BY NHAU MANGIRAZI
ZIMBABWE has been urged to continue investing in sexual reproductive health (SRH) and programmes to end gender-based violence (GBV) which has been on the surge during the COVID-19 period.
This was said by the United Nations Population Fund (UNFPA) in a statement yesterday to mark World Population Day, which is celebrated every year on July 11.
UNFPA said COVID-19 had caused serious gaps and challenges in the provision of sexual reproductive health services and information to women and girls.
“Additionally, the reallocation of resources away from these services towards the COVID-19 response may affect the health of many women and girls,” UNFPA said.
“The ongoing COVID-19 pandemic has put a strain on healthcare systems globally and nationally, disrupting the provision of sexual and reproductive health information and services.
“At the same time, COVID-19 has exacerbated gender inequities and gender-based violence, with increased incidences of violence under lockdowns.”
They said COVID-19 had laid bare the stark inequalities and weaknesses in healthcare systems within countries.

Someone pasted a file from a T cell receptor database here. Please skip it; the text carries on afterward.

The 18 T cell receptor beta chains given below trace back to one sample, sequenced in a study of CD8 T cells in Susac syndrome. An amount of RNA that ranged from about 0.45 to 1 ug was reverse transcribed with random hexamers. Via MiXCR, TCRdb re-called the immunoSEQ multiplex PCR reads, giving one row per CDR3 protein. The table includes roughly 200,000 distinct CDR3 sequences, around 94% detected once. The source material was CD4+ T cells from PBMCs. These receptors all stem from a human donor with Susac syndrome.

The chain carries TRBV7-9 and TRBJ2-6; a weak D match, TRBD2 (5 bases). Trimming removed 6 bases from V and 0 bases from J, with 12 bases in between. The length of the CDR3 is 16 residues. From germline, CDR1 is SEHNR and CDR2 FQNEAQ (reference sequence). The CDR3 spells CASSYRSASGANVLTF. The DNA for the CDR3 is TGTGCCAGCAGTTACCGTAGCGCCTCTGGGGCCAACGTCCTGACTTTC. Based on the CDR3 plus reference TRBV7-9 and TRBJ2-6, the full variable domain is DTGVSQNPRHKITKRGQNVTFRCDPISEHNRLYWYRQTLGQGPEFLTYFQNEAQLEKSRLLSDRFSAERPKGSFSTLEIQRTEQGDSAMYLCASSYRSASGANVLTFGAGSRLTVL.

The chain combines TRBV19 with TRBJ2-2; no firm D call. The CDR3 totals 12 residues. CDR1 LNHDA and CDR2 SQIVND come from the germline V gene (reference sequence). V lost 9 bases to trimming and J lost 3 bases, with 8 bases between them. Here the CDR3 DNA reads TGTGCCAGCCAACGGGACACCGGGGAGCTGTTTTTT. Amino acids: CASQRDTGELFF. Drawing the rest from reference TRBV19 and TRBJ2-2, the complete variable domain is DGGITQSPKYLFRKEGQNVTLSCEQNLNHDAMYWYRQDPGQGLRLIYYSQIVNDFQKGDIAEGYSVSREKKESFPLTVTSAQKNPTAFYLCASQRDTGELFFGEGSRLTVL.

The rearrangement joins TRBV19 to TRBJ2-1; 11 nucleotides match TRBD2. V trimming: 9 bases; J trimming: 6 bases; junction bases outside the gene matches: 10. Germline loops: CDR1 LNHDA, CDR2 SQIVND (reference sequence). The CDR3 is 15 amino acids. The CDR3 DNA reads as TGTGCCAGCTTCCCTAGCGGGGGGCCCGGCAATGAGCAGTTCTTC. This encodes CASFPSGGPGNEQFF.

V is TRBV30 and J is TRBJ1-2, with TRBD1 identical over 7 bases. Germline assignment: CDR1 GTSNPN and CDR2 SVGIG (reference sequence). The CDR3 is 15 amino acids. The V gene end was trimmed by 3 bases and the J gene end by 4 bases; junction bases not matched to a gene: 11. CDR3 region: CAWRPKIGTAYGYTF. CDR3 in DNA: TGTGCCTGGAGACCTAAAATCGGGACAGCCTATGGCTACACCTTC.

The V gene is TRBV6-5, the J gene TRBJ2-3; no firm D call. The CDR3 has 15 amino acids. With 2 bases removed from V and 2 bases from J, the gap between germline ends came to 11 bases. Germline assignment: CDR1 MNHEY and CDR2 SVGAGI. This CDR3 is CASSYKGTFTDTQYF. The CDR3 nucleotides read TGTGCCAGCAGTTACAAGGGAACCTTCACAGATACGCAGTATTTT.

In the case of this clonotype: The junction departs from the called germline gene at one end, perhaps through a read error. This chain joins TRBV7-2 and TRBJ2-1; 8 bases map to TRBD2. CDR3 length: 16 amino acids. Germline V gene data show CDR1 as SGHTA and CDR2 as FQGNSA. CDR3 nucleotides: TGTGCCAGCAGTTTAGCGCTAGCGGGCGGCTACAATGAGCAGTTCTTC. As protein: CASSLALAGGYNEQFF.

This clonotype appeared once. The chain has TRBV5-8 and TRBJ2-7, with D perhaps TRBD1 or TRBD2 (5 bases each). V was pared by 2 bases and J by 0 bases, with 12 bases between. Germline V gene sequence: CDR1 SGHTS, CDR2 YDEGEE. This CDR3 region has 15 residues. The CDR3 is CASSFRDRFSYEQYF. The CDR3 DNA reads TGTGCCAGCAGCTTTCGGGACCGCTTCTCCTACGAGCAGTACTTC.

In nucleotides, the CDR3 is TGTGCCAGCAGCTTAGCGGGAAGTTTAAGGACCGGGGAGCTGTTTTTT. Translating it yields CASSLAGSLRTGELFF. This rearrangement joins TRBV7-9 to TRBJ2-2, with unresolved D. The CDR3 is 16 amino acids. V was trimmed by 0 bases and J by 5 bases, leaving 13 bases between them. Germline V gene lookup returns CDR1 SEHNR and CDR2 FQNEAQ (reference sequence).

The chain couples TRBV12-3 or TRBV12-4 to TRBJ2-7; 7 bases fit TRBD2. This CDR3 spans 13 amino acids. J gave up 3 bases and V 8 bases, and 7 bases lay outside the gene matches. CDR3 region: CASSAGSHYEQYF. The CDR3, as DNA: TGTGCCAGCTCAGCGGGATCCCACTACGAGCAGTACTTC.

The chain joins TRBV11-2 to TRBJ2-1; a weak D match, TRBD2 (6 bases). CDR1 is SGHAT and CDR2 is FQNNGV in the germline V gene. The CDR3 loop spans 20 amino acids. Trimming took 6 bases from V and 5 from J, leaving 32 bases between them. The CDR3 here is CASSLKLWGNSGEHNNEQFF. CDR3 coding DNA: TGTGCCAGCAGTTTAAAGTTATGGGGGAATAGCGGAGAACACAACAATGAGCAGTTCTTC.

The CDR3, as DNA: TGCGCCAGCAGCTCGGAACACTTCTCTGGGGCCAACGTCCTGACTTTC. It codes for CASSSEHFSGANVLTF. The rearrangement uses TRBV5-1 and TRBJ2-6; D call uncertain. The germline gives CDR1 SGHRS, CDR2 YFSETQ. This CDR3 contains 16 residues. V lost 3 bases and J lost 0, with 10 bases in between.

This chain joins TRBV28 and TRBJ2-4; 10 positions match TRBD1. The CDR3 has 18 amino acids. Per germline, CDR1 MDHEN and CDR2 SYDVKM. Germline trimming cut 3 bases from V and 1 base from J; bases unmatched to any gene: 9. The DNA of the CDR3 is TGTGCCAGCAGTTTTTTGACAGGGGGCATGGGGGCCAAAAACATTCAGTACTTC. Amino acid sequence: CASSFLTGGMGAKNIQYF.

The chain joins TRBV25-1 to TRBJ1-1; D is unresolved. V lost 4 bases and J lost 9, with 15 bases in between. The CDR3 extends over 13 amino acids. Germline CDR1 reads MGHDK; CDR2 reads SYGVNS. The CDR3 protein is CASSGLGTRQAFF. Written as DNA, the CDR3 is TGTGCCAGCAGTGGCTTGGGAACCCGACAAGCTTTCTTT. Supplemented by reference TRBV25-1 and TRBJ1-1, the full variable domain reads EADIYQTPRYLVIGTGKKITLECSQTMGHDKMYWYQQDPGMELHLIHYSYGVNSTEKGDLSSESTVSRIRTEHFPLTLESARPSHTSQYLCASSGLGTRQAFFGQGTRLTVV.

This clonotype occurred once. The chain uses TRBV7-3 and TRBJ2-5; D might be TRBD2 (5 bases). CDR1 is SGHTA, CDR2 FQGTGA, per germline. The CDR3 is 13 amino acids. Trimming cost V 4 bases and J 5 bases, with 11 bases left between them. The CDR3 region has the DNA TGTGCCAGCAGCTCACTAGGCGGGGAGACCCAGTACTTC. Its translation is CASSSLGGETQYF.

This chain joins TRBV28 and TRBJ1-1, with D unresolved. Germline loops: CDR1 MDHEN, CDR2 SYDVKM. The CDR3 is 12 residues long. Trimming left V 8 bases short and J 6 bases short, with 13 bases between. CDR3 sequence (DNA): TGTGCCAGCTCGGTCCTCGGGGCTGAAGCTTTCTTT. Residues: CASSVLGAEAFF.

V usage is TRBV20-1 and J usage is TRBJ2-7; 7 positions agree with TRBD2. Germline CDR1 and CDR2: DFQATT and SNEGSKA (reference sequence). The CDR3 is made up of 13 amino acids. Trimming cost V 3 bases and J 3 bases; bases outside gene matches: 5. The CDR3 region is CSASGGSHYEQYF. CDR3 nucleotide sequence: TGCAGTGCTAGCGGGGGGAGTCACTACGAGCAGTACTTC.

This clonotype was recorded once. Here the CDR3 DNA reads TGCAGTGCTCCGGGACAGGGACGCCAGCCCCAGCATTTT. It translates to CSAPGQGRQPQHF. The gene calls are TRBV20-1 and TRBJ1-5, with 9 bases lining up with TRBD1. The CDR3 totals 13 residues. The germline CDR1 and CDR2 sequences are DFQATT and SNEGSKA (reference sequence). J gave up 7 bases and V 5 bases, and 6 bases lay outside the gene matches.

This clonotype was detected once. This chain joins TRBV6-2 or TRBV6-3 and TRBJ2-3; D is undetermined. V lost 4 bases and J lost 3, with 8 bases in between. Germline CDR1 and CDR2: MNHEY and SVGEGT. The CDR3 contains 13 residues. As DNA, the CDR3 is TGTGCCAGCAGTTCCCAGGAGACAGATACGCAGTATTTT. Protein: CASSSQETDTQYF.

“The crisis has caused many overstretched health systems to scale back sexual and reproductive health services, which are often not deemed essential,” said UNFPA executive director Natalia Kanem.
She said the strained health systems curtailed the health and well-being of women and girls.
“In Zimbabwe, the pandemic posed unprecedented challenges for UNFPA programming and it became necessary to relook at interventions and become more innovative to continue delivering critical SRH and GBV services for women and young people especially in light of COVID-19 lockdown restrictions,” Kanem said.
UNPFA Zimbabwe country representative Esther Muia said during the COVID-19 lockdown period, the country witnessed a surge in GBV cases.
“In many marginalised and rural communities, women and young people still struggle to access reproductive health services, especially preventive services with family planning, cervical cancer screening and treatment standing out,” she said.
“In addition, the number of maternal deaths in the country remains unacceptably high. GBV remains a huge problem in Zimbabwe affecting at least one in three women and girls, according to the latest Zimbabwe Demographic and Health Survey. The problem has worsened because of COVID19 and its impact on several dimensions of life.”